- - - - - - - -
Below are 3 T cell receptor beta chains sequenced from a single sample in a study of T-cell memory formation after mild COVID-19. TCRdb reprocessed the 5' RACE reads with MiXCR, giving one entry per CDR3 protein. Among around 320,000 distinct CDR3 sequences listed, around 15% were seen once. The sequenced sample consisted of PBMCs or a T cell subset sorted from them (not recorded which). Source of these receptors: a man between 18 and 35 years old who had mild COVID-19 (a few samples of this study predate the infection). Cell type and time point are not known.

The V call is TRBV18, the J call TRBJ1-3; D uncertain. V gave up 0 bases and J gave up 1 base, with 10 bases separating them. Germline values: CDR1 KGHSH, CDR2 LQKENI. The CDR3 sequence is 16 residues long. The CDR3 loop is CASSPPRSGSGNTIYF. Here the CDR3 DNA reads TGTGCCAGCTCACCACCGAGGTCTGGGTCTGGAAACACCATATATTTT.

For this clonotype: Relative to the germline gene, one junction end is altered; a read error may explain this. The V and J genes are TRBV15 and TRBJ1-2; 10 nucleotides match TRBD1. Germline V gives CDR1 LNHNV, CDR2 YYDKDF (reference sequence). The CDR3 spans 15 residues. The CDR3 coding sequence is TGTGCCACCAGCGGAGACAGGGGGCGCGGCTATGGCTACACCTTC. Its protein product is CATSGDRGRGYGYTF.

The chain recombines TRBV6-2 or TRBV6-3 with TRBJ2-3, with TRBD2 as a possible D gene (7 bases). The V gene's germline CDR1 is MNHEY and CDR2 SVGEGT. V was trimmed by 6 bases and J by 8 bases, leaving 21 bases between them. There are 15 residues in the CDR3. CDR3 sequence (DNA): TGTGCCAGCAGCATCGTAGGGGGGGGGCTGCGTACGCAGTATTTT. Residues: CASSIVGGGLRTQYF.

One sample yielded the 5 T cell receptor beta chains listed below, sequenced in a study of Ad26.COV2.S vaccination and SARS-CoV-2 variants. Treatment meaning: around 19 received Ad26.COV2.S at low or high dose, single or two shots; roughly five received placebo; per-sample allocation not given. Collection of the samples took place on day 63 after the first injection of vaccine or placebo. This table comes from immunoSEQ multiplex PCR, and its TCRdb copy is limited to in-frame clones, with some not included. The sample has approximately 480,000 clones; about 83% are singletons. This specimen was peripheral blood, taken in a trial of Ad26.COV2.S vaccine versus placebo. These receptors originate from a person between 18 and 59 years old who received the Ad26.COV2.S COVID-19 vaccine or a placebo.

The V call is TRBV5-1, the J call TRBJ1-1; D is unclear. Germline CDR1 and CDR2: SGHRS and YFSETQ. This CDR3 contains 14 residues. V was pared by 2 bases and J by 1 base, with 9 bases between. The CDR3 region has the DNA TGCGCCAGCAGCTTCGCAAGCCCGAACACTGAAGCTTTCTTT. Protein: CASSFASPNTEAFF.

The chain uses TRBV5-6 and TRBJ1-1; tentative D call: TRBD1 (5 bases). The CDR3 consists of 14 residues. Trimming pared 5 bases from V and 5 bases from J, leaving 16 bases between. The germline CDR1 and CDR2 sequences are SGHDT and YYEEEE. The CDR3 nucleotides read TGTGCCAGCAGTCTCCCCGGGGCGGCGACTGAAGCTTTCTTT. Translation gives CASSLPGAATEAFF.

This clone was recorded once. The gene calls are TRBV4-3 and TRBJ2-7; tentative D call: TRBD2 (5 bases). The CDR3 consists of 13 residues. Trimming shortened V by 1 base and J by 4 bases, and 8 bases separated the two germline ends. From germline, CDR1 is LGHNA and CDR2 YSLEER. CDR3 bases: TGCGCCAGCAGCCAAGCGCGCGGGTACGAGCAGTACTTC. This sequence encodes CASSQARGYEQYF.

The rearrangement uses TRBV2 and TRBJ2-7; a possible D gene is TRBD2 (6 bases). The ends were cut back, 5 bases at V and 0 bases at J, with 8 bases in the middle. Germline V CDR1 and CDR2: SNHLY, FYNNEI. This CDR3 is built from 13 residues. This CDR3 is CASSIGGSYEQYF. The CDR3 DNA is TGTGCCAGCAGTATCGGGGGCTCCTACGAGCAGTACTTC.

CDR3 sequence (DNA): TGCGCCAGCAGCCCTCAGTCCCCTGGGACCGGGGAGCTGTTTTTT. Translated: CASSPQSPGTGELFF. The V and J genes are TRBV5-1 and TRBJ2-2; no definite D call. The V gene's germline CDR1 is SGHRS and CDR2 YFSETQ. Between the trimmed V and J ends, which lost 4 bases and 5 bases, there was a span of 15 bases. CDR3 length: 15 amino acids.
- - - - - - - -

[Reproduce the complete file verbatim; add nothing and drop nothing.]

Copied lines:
Below are 3 T cell receptor beta chains sequenced from a single sample in a study of T-cell memory formation after mild COVID-19. TCRdb reprocessed the 5' RACE reads with MiXCR, giving one entry per CDR3 protein. Among around 320,000 distinct CDR3 sequences listed, around 15% were seen once. The sequenced sample consisted of PBMCs or a T cell subset sorted from them (not recorded which). Source of these receptors: a man between 18 and 35 years old who had mild COVID-19 (a few samples of this study predate the infection). Cell type and time point are not known.

The V call is TRBV18, the J call TRBJ1-3; D uncertain. V gave up 0 bases and J gave up 1 base, with 10 bases separating them. Germline values: CDR1 KGHSH, CDR2 LQKENI. The CDR3 sequence is 16 residues long. The CDR3 loop is CASSPPRSGSGNTIYF. Here the CDR3 DNA reads TGTGCCAGCTCACCACCGAGGTCTGGGTCTGGAAACACCATATATTTT.

For this clonotype: Relative to the germline gene, one junction end is altered; a read error may explain this. The V and J genes are TRBV15 and TRBJ1-2; 10 nucleotides match TRBD1. Germline V gives CDR1 LNHNV, CDR2 YYDKDF (reference sequence). The CDR3 spans 15 residues. The CDR3 coding sequence is TGTGCCACCAGCGGAGACAGGGGGCGCGGCTATGGCTACACCTTC. Its protein product is CATSGDRGRGYGYTF.

The chain recombines TRBV6-2 or TRBV6-3 with TRBJ2-3, with TRBD2 as a possible D gene (7 bases). The V gene's germline CDR1 is MNHEY and CDR2 SVGEGT. V was trimmed by 6 bases and J by 8 bases, leaving 21 bases between them. There are 15 residues in the CDR3. CDR3 sequence (DNA): TGTGCCAGCAGCATCGTAGGGGGGGGGCTGCGTACGCAGTATTTT. Residues: CASSIVGGGLRTQYF.

One sample yielded the 5 T cell receptor beta chains listed below, sequenced in a study of Ad26.COV2.S vaccination and SARS-CoV-2 variants. Treatment meaning: around 19 received Ad26.COV2.S at low or high dose, single or two shots; roughly five received placebo; per-sample allocation not given. Collection of the samples took place on day 63 after the first injection of vaccine or placebo. This table comes from immunoSEQ multiplex PCR, and its TCRdb copy is limited to in-frame clones, with some not included. The sample has approximately 480,000 clones; about 83% are singletons. This specimen was peripheral blood, taken in a trial of Ad26.COV2.S vaccine versus placebo. These receptors originate from a person between 18 and 59 years old who received the Ad26.COV2.S COVID-19 vaccine or a placebo.

The V call is TRBV5-1, the J call TRBJ1-1; D is unclear. Germline CDR1 and CDR2: SGHRS and YFSETQ. This CDR3 contains 14 residues. V was pared by 2 bases and J by 1 base, with 9 bases between. The CDR3 region has the DNA TGCGCCAGCAGCTTCGCAAGCCCGAACACTGAAGCTTTCTTT. Protein: CASSFASPNTEAFF.

The chain uses TRBV5-6 and TRBJ1-1; tentative D call: TRBD1 (5 bases). The CDR3 consists of 14 residues. Trimming pared 5 bases from V and 5 bases from J, leaving 16 bases between. The germline CDR1 and CDR2 sequences are SGHDT and YYEEEE. The CDR3 nucleotides read TGTGCCAGCAGTCTCCCCGGGGCGGCGACTGAAGCTTTCTTT. Translation gives CASSLPGAATEAFF.

This clone was recorded once. The gene calls are TRBV4-3 and TRBJ2-7; tentative D call: TRBD2 (5 bases). The CDR3 consists of 13 residues. Trimming shortened V by 1 base and J by 4 bases, and 8 bases separated the two germline ends. From germline, CDR1 is LGHNA and CDR2 YSLEER. CDR3 bases: TGCGCCAGCAGCCAAGCGCGCGGGTACGAGCAGTACTTC. This sequence encodes CASSQARGYEQYF.

The rearrangement uses TRBV2 and TRBJ2-7; a possible D gene is TRBD2 (6 bases). The ends were cut back, 5 bases at V and 0 bases at J, with 8 bases in the middle. Germline V CDR1 and CDR2: SNHLY, FYNNEI. This CDR3 is built from 13 residues. This CDR3 is CASSIGGSYEQYF. The CDR3 DNA is TGTGCCAGCAGTATCGGGGGCTCCTACGAGCAGTACTTC.

CDR3 sequence (DNA): TGCGCCAGCAGCCCTCAGTCCCCTGGGACCGGGGAGCTGTTTTTT. Translated: CASSPQSPGTGELFF. The V and J genes are TRBV5-1 and TRBJ2-2; no definite D call. The V gene's germline CDR1 is SGHRS and CDR2 YFSETQ. Between the trimmed V and J ends, which lost 4 bases and 5 bases, there was a span of 15 bases. CDR3 length: 15 amino acids.